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Narrative of the loss of the Mary Rose


RCIN 1128332

Bound in wood from the wreck of the 'Mary Rose'. On his accession to the throne, Henry VIII embarked upon a programme of ship building, including the 'Mary Rose' which was built between 1509 and 1511. As the English flagship, she took part in many of the naval conflicts of Henry's reign. Her last engagement was in the Solent against a French invasion fleet in July 1545. With Henry watching from Southsea Castle on the mainland, the 'Mary Rose' sank with the loss of around 500 men. The wreck of the 'Mary Rose' lay undiscovered for nearly 300 years until its accidental discovery by fishermen in 1836. At this time pioneer divers John and Charles Deane explored the wreck and recovered relics from the ship, including a bronze demi cannon gun. A history of the ship's demise was published by Samuel Horsey in 1842, with a second edition appearing in 1849, and was bound in wooden boards salvaged from the 'Mary Rose' by the Deane brothers. In the 1980s a large part of the 'Mary Rose' was excavated and lifted from the sea bed and is now on display in Portsmouth.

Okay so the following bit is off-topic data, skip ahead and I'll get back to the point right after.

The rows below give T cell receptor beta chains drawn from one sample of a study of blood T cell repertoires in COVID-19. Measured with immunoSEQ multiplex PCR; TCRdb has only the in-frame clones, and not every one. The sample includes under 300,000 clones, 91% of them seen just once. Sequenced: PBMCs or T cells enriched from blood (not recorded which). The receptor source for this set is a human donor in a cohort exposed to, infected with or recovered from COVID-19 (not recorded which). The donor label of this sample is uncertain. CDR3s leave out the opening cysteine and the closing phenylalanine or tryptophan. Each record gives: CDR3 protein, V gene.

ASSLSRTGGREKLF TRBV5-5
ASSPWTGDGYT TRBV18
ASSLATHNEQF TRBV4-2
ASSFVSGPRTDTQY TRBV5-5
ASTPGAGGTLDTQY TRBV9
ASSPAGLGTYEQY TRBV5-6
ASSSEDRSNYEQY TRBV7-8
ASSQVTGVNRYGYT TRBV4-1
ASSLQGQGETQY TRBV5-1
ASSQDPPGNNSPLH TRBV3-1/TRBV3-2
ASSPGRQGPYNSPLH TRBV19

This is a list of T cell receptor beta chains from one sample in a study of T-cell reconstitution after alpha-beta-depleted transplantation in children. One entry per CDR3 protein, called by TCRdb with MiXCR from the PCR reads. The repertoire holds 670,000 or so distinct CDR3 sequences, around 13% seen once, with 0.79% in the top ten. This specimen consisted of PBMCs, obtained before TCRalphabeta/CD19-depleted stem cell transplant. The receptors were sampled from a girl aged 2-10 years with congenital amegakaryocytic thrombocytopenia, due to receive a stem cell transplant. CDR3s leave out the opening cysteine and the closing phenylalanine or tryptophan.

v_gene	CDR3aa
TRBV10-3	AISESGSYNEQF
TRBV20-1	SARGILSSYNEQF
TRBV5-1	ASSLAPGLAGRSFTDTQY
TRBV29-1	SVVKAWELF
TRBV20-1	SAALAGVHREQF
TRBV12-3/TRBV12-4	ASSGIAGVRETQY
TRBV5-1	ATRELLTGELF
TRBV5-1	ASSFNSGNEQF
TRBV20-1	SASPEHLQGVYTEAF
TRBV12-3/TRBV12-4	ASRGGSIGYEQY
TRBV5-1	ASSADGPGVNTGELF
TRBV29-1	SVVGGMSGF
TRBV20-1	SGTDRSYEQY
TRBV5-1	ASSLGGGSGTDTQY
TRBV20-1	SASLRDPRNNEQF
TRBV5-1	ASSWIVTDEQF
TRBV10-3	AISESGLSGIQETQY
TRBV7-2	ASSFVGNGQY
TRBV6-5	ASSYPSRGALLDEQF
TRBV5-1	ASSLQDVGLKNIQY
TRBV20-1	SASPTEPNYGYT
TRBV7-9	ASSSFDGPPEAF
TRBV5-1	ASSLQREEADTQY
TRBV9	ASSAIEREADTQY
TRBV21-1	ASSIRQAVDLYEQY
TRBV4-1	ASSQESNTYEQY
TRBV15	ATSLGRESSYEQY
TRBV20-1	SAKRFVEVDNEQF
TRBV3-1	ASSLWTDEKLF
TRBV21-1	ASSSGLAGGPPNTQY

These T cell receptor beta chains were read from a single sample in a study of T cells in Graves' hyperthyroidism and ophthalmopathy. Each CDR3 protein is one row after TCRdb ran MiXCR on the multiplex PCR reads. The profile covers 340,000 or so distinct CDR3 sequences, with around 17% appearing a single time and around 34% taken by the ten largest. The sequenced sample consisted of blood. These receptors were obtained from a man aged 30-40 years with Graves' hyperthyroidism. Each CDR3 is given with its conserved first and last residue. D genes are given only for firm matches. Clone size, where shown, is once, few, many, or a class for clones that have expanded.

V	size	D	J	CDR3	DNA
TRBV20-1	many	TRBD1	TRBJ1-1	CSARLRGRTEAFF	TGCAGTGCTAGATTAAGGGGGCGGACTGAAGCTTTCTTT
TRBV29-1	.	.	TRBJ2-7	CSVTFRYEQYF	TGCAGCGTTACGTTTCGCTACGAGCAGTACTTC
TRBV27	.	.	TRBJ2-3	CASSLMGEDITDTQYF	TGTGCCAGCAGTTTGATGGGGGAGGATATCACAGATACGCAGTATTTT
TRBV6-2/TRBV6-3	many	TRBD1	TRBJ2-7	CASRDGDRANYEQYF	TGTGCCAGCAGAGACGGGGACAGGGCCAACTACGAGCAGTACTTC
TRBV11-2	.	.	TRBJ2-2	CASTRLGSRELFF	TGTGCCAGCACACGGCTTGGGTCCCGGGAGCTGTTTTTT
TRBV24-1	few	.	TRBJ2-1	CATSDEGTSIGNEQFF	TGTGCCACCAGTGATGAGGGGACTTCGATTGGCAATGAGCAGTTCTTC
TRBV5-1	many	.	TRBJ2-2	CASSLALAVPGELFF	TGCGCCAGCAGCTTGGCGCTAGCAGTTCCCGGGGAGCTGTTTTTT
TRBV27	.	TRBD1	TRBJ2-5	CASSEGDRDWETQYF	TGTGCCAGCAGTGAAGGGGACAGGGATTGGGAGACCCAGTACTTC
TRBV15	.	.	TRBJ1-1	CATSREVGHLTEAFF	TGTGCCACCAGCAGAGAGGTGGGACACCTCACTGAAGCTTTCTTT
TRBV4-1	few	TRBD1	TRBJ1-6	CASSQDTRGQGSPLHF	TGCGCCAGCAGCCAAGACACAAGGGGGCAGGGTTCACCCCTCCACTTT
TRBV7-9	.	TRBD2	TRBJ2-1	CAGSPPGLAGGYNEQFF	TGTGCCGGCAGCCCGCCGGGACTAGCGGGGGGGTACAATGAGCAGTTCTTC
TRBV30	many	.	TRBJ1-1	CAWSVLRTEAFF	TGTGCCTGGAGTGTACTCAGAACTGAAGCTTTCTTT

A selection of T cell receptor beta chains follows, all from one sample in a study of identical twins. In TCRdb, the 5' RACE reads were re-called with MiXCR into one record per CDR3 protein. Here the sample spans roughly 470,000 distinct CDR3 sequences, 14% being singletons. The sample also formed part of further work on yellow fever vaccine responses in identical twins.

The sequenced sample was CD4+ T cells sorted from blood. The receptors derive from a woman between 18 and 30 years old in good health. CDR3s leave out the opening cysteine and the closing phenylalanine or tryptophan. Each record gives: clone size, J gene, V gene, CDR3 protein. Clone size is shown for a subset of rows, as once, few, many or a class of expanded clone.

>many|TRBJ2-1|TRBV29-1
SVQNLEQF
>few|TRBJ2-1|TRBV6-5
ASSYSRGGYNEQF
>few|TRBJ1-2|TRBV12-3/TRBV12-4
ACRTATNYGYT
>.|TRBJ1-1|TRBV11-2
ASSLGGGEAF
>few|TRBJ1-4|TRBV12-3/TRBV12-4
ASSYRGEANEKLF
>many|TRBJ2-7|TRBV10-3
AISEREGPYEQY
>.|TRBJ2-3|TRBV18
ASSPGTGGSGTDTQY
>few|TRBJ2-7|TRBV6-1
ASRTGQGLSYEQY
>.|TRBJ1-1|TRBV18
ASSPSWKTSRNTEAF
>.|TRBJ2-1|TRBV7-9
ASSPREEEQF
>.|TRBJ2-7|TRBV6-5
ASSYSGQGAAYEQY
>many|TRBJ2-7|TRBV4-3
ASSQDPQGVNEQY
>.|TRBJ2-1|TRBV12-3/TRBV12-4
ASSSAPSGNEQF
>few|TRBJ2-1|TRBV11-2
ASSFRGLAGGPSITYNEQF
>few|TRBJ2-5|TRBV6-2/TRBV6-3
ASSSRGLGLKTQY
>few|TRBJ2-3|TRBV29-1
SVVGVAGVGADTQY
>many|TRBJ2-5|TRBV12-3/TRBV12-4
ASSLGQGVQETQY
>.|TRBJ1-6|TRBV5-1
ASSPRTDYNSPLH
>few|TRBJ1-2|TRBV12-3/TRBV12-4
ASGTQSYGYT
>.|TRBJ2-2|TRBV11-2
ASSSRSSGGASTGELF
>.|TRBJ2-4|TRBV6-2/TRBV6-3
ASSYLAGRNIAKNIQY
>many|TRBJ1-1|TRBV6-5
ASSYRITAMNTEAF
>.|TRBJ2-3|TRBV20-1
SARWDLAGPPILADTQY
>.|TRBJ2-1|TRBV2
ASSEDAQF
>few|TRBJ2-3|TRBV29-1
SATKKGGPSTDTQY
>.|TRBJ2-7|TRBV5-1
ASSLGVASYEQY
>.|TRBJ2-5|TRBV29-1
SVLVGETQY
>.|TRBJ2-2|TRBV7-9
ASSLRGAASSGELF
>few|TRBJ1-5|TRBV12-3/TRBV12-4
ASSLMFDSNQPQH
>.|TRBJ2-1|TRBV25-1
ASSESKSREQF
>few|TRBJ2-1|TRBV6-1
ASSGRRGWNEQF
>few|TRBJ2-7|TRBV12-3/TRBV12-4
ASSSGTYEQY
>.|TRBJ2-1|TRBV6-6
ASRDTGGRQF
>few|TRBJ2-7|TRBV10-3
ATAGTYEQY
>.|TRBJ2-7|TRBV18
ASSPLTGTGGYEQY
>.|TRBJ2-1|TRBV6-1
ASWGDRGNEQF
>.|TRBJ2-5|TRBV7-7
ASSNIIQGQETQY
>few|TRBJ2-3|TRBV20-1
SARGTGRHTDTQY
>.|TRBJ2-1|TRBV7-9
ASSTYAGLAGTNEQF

The income from your ticket contributes directly to The Royal Collection Trust, a registered charity. The aims of The Royal Collection Trust are the care and conservation of the Royal Collection, and the promotion of access and enjoyment through exhibitions, publications, loans and educational activities.